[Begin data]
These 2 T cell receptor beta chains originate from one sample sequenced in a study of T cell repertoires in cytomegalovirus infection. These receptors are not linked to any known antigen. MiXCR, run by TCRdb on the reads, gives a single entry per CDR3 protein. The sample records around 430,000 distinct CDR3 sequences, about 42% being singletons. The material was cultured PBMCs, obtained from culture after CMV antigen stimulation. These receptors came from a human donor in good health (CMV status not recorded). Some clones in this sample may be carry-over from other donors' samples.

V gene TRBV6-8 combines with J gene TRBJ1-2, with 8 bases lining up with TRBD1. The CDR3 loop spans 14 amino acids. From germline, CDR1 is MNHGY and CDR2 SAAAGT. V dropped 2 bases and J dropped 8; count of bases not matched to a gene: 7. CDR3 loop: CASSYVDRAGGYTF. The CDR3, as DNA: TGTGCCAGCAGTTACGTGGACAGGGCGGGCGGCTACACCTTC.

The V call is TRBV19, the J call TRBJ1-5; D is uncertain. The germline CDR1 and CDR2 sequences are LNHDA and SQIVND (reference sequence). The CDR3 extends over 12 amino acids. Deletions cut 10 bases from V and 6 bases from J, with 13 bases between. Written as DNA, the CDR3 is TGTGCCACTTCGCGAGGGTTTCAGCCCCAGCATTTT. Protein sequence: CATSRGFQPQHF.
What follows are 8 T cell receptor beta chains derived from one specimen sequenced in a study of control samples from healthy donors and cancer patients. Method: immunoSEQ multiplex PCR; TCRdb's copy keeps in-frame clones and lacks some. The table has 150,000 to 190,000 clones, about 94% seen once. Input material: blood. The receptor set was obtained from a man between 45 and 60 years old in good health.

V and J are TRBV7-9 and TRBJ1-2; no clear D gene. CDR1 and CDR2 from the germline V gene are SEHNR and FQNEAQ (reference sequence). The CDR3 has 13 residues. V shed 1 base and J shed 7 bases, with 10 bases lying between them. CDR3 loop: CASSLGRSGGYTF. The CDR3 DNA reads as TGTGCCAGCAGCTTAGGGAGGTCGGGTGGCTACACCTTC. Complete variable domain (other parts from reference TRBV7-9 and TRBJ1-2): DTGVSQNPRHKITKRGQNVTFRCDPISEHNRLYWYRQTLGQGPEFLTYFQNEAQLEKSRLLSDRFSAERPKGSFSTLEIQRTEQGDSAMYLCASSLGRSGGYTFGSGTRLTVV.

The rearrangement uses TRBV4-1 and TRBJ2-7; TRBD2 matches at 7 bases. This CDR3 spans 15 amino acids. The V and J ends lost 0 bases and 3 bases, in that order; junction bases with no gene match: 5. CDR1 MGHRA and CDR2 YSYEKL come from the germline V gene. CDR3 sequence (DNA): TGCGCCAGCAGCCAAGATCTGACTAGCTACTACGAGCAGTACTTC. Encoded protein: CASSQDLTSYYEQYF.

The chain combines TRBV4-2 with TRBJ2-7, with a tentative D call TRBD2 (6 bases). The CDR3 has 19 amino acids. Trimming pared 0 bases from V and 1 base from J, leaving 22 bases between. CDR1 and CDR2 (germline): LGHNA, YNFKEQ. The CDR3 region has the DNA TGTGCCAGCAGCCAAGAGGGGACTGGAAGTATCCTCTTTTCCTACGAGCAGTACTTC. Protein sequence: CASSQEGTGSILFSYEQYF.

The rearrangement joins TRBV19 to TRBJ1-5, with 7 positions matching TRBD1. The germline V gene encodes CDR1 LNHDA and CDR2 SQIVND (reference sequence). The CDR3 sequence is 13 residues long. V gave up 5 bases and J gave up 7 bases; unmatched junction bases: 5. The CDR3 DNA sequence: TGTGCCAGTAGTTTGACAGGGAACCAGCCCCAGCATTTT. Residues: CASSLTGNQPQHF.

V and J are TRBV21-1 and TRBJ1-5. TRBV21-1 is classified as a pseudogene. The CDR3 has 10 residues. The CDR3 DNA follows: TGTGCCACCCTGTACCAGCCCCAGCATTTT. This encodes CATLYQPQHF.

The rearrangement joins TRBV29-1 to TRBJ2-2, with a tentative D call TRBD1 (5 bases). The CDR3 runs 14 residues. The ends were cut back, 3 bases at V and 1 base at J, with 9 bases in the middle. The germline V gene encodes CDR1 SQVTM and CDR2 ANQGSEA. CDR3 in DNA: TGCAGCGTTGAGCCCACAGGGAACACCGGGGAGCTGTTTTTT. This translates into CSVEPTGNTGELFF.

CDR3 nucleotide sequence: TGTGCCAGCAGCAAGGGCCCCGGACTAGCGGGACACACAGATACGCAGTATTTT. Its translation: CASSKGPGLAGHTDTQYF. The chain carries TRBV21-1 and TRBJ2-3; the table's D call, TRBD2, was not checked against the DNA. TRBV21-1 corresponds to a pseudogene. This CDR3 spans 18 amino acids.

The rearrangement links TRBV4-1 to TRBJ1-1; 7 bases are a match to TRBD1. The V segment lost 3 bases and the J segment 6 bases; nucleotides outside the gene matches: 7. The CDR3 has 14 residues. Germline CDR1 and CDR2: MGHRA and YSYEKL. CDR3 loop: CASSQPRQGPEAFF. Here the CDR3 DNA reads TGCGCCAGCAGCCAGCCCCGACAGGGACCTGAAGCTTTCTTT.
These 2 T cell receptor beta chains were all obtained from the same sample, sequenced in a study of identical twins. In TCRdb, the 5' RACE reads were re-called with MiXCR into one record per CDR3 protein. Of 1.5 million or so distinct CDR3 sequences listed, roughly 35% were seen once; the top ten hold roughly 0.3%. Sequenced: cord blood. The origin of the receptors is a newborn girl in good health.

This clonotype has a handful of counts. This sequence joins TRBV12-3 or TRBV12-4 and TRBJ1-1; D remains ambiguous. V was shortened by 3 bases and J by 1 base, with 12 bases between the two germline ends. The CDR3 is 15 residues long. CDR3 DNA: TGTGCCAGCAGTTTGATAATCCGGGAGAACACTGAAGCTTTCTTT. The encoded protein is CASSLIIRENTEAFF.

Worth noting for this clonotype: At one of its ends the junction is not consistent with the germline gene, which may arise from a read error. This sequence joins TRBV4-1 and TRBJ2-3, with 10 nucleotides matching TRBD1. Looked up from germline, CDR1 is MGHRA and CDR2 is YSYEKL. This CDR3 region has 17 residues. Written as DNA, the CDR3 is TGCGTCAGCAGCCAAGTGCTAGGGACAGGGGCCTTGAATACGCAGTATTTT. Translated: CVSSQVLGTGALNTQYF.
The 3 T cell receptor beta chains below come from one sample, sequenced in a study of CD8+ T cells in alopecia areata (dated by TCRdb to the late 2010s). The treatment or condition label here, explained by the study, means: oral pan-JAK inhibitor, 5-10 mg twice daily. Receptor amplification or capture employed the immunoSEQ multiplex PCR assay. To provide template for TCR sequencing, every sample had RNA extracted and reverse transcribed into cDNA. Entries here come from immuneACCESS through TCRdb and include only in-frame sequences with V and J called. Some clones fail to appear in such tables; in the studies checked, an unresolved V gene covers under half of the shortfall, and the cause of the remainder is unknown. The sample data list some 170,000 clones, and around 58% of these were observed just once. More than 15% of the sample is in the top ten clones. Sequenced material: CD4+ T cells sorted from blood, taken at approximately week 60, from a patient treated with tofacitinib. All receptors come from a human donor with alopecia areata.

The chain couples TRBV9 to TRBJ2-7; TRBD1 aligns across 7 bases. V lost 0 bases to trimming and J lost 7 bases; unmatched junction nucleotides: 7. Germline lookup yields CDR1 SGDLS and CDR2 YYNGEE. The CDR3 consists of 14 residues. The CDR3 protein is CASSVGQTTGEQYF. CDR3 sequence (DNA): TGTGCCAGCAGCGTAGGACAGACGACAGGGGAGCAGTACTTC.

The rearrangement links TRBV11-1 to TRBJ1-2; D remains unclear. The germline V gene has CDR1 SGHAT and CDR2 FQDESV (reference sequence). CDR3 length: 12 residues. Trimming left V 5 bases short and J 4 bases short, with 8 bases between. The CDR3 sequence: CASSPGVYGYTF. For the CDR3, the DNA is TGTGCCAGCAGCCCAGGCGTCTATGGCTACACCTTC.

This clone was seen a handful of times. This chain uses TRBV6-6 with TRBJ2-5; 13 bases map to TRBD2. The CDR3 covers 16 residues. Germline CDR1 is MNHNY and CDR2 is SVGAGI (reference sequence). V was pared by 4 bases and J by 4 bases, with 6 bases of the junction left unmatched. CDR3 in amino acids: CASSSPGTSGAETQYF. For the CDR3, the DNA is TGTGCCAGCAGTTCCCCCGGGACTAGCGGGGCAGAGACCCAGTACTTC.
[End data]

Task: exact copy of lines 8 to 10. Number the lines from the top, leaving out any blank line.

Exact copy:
The rearrangement joins TRBV19 to TRBJ1-5, with 7 positions matching TRBD1. The germline V gene encodes CDR1 LNHDA and CDR2 SQIVND (reference sequence). The CDR3 sequence is 13 residues long. V gave up 5 bases and J gave up 7 bases; unmatched junction bases: 5. The CDR3 DNA sequence: TGTGCCAGTAGTTTGACAGGGAACCAGCCCCAGCATTTT. Residues: CASSLTGNQPQHF.

V and J are TRBV21-1 and TRBJ1-5. TRBV21-1 is classified as a pseudogene. The CDR3 has 10 residues. The CDR3 DNA follows: TGTGCCACCCTGTACCAGCCCCAGCATTTT. This encodes CATLYQPQHF.

The rearrangement joins TRBV29-1 to TRBJ2-2, with a tentative D call TRBD1 (5 bases). The CDR3 runs 14 residues. The ends were cut back, 3 bases at V and 1 base at J, with 9 bases in the middle. The germline V gene encodes CDR1 SQVTM and CDR2 ANQGSEA. CDR3 in DNA: TGCAGCGTTGAGCCCACAGGGAACACCGGGGAGCTGTTTTTT. This translates into CSVEPTGNTGELFF.